Nokia shifts to Android for its smartphones
By By JEVANS NYABIAGE | February 26th 2014
By JEVANS NYABIAGE in Barcelona, Spain
Nokia has made a dramatic about-turn three years after ditching Symbian for the Windows Phone.
The handset maker, which is about to be acquired by Microsoft in a $7.2 billion deal, is turning to software created by arch-rival Google for a new line of phones it hopes will help tap into the dynamic low-cost smartphone market.
In 2012, the Finnish firm rejected Android, when it tied its fortunes to Microsoft’s Windows Phone.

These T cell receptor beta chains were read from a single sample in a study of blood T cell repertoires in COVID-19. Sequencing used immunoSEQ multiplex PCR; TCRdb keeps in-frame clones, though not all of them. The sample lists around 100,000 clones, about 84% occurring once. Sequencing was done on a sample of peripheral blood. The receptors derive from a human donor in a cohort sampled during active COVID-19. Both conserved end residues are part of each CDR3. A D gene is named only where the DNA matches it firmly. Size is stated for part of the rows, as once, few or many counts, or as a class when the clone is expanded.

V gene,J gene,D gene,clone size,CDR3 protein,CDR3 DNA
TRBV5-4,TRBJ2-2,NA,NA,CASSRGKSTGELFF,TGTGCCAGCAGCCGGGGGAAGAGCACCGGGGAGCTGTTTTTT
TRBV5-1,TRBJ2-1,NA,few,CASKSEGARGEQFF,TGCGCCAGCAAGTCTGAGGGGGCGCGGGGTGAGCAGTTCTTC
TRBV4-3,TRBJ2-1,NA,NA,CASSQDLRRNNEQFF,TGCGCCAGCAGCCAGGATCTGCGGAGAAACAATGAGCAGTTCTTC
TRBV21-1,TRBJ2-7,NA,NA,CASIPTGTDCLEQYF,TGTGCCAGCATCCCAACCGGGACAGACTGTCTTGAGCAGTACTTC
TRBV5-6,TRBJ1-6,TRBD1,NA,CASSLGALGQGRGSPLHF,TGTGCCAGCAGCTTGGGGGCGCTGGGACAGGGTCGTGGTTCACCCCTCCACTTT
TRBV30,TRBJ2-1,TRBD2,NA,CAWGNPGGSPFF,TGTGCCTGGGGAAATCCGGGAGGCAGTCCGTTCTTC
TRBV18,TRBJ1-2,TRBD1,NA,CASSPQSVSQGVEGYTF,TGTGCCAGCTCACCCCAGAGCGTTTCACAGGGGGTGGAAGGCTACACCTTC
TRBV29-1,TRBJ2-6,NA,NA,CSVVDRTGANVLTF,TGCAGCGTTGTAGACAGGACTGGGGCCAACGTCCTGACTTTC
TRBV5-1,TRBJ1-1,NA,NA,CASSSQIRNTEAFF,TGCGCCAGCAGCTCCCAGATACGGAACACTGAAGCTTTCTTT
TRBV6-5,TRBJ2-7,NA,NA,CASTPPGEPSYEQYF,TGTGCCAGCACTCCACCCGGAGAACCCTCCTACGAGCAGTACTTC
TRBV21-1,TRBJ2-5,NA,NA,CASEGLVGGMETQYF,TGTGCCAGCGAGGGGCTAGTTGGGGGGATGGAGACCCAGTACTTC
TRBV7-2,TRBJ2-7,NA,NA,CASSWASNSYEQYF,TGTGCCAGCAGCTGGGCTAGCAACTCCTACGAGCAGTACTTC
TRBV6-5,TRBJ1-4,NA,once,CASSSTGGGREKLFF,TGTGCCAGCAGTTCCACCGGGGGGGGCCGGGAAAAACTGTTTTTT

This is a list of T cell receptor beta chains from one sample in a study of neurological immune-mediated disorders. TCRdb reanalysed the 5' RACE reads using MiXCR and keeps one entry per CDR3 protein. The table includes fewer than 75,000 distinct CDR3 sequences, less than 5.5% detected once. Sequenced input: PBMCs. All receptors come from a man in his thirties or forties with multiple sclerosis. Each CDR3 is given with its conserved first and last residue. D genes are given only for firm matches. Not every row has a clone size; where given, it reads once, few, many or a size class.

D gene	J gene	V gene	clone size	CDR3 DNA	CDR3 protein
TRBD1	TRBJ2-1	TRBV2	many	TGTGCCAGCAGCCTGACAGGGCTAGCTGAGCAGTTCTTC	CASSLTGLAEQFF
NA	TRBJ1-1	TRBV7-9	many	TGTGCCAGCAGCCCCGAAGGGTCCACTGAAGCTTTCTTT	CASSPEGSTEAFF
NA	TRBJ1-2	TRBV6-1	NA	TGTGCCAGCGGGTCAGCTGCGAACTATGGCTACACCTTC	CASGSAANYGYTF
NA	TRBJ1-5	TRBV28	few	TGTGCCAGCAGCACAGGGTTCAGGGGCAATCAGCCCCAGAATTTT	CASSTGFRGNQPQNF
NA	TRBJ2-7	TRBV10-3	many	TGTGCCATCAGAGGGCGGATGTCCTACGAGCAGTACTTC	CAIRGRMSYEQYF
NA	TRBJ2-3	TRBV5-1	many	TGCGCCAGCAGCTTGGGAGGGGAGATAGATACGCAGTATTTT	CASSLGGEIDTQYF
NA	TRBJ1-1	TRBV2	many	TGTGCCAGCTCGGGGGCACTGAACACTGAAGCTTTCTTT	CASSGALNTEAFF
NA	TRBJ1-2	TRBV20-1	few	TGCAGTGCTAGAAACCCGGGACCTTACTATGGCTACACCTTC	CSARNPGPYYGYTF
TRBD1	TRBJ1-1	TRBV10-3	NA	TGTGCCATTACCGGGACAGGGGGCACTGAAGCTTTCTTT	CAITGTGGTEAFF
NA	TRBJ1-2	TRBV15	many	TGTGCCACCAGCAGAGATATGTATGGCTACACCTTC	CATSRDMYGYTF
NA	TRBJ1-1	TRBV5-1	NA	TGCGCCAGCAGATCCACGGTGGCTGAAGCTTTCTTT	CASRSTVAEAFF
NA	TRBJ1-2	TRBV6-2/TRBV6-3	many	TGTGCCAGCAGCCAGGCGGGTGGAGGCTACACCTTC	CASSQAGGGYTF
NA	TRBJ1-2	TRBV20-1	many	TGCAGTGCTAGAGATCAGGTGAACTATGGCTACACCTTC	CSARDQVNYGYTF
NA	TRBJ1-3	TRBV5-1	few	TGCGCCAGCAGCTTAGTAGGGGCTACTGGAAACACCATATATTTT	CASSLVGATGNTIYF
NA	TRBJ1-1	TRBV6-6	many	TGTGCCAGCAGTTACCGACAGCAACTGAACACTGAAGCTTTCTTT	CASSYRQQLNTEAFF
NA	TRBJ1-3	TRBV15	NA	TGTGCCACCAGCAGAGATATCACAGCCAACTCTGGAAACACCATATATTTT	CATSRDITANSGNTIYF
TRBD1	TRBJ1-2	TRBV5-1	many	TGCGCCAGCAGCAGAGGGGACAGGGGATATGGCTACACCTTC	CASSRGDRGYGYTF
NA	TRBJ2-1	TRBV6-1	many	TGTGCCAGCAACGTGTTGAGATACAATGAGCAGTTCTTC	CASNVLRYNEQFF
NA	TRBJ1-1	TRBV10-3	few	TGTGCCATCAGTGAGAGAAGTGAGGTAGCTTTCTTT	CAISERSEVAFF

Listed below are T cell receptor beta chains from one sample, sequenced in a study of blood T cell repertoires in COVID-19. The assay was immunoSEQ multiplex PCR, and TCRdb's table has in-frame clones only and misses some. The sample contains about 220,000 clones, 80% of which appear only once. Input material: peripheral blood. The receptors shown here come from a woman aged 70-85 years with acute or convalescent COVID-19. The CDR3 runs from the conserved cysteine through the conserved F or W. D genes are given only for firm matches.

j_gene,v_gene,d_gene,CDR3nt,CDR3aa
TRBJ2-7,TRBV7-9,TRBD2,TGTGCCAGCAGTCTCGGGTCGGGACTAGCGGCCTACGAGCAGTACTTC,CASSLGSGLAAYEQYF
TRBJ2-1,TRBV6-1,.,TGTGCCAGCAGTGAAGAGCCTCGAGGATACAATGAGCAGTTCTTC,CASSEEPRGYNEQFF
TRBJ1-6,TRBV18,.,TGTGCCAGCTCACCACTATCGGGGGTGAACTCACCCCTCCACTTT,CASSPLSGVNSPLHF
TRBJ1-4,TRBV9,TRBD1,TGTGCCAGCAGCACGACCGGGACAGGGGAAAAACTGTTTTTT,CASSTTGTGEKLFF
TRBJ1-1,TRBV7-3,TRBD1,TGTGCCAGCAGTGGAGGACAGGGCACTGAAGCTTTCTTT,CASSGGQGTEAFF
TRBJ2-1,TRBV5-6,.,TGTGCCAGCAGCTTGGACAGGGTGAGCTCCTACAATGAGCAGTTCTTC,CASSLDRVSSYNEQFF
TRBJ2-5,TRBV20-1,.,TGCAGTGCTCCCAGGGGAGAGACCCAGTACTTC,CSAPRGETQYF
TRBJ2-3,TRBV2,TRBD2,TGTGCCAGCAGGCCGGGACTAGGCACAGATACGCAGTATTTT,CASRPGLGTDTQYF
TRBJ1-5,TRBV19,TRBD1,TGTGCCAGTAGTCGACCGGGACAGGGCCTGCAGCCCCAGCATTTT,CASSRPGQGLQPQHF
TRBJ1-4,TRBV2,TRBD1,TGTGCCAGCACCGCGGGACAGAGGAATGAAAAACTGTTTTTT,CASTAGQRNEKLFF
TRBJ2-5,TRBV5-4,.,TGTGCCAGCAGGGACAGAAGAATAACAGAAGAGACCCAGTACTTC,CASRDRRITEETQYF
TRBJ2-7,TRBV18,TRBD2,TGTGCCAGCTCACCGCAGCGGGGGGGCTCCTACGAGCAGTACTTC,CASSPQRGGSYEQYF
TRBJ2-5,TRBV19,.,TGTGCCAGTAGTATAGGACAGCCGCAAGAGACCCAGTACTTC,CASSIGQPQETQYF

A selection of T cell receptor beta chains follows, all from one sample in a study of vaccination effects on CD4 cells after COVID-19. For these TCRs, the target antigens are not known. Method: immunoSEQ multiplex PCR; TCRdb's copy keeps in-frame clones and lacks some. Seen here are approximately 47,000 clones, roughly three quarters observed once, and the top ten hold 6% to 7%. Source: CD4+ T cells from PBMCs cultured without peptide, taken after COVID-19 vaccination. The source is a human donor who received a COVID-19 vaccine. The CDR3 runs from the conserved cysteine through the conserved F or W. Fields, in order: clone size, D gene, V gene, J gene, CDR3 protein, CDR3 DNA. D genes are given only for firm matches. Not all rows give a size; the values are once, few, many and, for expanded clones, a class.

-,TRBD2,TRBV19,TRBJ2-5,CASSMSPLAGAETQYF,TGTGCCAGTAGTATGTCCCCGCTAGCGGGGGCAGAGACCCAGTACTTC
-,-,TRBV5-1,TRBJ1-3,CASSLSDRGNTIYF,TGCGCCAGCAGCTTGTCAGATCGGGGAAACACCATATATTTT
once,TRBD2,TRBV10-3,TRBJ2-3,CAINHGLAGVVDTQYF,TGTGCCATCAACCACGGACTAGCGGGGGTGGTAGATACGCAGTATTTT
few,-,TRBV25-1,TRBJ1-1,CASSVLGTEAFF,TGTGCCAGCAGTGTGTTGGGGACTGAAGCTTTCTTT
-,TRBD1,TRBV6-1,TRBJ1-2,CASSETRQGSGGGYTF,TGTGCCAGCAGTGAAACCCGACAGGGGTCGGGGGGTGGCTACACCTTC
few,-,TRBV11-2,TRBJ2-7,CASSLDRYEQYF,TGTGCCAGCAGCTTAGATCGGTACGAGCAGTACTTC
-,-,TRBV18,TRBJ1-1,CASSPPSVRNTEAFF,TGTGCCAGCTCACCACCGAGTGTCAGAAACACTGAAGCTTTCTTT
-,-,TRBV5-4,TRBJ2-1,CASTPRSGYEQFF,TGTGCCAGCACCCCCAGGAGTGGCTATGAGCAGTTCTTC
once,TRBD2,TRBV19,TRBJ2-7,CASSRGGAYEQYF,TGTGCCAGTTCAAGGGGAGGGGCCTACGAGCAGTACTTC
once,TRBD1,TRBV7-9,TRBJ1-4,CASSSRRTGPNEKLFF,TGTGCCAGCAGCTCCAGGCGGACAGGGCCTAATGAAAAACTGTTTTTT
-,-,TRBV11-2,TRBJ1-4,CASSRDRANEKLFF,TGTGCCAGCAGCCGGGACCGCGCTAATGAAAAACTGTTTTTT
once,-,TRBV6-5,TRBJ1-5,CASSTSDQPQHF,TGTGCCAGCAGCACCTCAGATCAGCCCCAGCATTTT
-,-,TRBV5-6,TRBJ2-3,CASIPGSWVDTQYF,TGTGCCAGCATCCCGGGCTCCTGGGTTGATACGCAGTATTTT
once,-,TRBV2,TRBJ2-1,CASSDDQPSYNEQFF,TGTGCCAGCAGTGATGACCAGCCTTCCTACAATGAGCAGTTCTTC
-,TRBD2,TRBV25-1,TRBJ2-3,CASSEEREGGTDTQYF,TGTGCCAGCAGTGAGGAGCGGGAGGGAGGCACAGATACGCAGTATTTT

But at the World Mobile Congress in Barcelona, Stephen Elop, Executive Vice President, Devices & Services at Nokia announced a new line of mobile phones that run on a modified version of Android, which has become the world’s most popular software used in smartphones.
The new line of phones – the Nokia X, X+ and XL are based on an open version of the Android mobile software system. The announcement came just days ahead of the planned Microsoft acquisition.
Elop called the new NokiaX phones ‘feeder’ phones that will be a “gateway to Microsoft”. He said the phone “takes people to Microsoft’s cloud, not Google’s cloud”.
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